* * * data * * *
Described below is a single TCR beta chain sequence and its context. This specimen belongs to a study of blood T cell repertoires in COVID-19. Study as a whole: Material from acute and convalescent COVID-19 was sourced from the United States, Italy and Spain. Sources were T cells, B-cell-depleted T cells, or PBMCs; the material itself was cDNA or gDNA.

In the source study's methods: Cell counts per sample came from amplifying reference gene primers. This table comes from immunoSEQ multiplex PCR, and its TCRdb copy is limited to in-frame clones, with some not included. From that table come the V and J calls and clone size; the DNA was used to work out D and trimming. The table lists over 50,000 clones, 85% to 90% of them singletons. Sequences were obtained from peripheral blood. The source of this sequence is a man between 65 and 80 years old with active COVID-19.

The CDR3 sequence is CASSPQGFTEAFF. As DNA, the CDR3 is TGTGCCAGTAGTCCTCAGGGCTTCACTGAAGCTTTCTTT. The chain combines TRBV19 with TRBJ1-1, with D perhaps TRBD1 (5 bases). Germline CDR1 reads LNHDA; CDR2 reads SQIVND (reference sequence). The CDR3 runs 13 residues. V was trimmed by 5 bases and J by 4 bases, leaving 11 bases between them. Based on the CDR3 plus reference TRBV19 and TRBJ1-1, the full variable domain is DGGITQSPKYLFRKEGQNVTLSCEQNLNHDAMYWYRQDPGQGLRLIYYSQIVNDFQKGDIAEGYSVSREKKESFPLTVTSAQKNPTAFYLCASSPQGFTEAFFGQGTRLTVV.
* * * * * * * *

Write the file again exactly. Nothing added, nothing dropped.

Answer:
Described below is a single TCR beta chain sequence and its context. This specimen belongs to a study of blood T cell repertoires in COVID-19. Study as a whole: Material from acute and convalescent COVID-19 was sourced from the United States, Italy and Spain. Sources were T cells, B-cell-depleted T cells, or PBMCs; the material itself was cDNA or gDNA.

In the source study's methods: Cell counts per sample came from amplifying reference gene primers. This table comes from immunoSEQ multiplex PCR, and its TCRdb copy is limited to in-frame clones, with some not included. From that table come the V and J calls and clone size; the DNA was used to work out D and trimming. The table lists over 50,000 clones, 85% to 90% of them singletons. Sequences were obtained from peripheral blood. The source of this sequence is a man between 65 and 80 years old with active COVID-19.

The CDR3 sequence is CASSPQGFTEAFF. As DNA, the CDR3 is TGTGCCAGTAGTCCTCAGGGCTTCACTGAAGCTTTCTTT. The chain combines TRBV19 with TRBJ1-1, with D perhaps TRBD1 (5 bases). Germline CDR1 reads LNHDA; CDR2 reads SQIVND (reference sequence). The CDR3 runs 13 residues. V was trimmed by 5 bases and J by 4 bases, leaving 11 bases between them. Based on the CDR3 plus reference TRBV19 and TRBJ1-1, the full variable domain is DGGITQSPKYLFRKEGQNVTLSCEQNLNHDAMYWYRQDPGQGLRLIYYSQIVNDFQKGDIAEGYSVSREKKESFPLTVTSAQKNPTAFYLCASSPQGFTEAFFGQGTRLTVV.